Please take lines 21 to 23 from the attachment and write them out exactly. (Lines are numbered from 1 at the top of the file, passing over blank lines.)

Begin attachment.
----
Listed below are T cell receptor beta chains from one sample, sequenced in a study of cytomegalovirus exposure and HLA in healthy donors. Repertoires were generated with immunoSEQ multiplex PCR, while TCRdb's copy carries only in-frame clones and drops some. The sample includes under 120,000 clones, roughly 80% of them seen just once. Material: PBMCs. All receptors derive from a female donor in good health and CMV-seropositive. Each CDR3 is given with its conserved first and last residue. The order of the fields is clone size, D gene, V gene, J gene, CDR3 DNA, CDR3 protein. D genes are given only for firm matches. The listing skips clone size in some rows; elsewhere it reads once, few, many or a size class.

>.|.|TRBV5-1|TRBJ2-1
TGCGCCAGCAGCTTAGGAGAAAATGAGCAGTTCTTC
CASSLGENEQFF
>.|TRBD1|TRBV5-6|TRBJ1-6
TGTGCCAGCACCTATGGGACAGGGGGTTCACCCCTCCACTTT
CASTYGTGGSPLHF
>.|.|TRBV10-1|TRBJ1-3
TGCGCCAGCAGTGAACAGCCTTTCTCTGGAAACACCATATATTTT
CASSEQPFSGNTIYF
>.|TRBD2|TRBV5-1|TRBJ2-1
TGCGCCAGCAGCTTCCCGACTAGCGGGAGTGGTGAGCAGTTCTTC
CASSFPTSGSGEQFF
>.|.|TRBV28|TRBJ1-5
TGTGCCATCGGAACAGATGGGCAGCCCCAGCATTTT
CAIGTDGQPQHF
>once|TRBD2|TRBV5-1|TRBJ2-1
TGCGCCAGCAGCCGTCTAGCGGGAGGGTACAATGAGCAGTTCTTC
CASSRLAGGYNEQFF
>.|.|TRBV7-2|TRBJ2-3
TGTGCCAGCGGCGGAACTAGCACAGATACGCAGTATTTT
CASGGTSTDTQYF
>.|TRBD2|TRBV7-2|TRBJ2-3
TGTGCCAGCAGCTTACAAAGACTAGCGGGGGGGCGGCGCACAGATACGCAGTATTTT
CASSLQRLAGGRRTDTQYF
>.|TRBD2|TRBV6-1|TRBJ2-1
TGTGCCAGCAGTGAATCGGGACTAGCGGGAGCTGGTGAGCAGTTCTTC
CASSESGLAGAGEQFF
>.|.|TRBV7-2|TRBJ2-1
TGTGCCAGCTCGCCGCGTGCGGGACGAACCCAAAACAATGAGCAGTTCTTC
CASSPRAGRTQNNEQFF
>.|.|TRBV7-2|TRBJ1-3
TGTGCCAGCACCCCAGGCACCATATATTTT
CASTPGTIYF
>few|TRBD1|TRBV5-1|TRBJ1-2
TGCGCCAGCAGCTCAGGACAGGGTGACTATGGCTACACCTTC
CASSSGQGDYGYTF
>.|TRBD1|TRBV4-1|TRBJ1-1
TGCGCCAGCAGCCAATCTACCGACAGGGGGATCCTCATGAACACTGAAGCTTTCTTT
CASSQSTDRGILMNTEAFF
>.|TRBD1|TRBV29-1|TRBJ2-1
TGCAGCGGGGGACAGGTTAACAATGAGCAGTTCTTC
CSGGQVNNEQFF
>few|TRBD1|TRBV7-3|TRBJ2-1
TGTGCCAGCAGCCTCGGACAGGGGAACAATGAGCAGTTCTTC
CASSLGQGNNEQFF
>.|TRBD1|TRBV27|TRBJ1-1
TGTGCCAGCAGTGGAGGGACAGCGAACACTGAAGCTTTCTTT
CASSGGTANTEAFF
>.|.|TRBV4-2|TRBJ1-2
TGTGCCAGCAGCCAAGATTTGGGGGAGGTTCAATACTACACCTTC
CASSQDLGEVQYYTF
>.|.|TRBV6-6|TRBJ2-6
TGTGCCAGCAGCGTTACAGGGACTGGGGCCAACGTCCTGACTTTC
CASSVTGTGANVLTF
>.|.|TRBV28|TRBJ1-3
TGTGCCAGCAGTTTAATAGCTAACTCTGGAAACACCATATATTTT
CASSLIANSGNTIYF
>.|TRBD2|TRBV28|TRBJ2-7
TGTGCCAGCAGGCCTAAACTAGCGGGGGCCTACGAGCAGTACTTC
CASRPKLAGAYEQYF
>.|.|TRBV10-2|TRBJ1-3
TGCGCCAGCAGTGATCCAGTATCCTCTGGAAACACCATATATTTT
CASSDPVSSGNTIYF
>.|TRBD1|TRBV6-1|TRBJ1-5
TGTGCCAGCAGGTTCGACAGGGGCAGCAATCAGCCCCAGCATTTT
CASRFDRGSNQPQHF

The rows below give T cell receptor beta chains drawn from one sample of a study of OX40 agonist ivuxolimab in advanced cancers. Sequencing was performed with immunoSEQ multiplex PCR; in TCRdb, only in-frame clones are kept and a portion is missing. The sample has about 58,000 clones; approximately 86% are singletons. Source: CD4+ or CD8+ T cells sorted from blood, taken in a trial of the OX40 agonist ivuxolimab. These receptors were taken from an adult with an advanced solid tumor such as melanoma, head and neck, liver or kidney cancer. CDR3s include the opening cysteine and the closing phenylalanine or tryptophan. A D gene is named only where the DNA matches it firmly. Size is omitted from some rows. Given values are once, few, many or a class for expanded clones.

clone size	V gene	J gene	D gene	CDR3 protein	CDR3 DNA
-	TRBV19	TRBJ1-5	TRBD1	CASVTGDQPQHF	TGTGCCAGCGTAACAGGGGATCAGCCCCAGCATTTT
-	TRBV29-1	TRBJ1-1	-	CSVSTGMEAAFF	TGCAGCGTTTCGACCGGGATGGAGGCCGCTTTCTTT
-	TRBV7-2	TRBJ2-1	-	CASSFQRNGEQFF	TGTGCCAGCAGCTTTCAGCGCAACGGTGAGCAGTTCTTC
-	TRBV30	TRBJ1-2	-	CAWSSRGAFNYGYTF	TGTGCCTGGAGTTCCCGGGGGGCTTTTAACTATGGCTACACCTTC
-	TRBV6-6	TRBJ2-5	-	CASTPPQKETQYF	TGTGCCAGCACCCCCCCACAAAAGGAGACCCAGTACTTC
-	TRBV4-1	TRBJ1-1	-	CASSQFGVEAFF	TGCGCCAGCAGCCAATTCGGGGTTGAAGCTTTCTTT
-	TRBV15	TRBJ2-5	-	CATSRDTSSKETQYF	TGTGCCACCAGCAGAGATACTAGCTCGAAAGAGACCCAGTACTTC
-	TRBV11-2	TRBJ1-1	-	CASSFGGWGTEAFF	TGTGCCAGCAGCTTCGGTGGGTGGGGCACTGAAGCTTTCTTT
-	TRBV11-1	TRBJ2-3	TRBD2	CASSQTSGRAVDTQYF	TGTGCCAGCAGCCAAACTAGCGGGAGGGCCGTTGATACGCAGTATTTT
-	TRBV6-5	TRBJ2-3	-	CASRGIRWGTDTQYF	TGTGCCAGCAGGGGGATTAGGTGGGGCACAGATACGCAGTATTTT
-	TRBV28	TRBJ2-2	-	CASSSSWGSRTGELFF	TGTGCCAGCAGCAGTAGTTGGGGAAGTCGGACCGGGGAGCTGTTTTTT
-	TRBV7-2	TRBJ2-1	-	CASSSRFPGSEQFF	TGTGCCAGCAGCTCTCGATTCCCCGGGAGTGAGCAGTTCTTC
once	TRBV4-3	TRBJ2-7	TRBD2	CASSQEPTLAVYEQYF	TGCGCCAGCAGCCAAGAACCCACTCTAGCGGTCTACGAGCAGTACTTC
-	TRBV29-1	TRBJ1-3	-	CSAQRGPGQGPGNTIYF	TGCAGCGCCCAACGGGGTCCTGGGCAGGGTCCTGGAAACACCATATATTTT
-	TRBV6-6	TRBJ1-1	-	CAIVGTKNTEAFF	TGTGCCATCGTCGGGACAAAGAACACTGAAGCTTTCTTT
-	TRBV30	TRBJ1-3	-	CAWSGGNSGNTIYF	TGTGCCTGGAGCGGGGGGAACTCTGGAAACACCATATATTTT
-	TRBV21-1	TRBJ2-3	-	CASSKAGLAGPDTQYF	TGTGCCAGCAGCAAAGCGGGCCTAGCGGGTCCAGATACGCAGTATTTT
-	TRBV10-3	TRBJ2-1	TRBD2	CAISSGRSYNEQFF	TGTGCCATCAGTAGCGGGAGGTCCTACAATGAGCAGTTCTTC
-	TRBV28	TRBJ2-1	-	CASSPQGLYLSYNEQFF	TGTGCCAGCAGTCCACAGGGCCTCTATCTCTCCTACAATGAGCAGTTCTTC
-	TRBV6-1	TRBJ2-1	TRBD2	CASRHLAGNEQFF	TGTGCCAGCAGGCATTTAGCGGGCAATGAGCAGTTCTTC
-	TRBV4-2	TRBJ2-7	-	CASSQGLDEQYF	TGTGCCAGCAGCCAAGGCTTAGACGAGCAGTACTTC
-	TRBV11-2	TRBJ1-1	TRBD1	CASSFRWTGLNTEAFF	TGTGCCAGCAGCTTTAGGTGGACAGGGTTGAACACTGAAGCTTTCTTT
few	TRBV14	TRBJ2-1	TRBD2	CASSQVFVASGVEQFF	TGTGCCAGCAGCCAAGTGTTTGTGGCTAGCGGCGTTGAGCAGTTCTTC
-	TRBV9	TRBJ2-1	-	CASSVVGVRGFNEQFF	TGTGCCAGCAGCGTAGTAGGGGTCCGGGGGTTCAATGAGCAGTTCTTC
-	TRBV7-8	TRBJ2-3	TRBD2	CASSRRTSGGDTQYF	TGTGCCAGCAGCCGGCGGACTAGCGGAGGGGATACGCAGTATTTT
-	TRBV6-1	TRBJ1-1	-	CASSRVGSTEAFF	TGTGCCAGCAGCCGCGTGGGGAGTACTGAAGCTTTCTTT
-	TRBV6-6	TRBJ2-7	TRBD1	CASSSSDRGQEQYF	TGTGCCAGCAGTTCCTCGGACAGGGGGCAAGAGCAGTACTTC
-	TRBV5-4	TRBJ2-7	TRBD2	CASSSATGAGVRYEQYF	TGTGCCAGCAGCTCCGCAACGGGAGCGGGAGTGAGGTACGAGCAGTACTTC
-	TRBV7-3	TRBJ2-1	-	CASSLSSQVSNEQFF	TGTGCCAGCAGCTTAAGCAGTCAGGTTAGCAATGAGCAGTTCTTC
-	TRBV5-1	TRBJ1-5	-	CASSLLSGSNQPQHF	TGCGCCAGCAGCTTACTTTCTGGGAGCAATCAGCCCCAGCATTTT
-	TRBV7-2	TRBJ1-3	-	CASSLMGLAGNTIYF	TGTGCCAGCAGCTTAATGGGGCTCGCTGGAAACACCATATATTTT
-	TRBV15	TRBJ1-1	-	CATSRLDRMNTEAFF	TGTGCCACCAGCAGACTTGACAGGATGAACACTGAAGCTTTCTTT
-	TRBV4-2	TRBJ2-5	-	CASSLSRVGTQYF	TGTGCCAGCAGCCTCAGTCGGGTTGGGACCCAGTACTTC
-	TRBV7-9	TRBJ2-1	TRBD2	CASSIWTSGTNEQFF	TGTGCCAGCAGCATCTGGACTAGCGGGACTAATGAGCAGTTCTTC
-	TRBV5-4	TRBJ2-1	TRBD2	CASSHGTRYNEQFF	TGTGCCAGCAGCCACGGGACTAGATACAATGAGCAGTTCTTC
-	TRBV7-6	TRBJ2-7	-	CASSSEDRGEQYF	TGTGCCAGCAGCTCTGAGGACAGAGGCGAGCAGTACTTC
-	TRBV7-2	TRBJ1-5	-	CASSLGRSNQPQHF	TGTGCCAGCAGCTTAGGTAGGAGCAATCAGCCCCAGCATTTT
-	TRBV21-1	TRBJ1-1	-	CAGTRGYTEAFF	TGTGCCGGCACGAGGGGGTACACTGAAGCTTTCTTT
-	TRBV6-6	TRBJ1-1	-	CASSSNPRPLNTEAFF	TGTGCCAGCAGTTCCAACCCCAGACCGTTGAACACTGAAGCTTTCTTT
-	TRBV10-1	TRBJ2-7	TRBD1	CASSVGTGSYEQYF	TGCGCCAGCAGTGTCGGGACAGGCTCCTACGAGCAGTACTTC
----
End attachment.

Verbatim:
TGTGCCAGCGGCGGAACTAGCACAGATACGCAGTATTTT
CASGGTSTDTQYF
>.|TRBD2|TRBV7-2|TRBJ2-3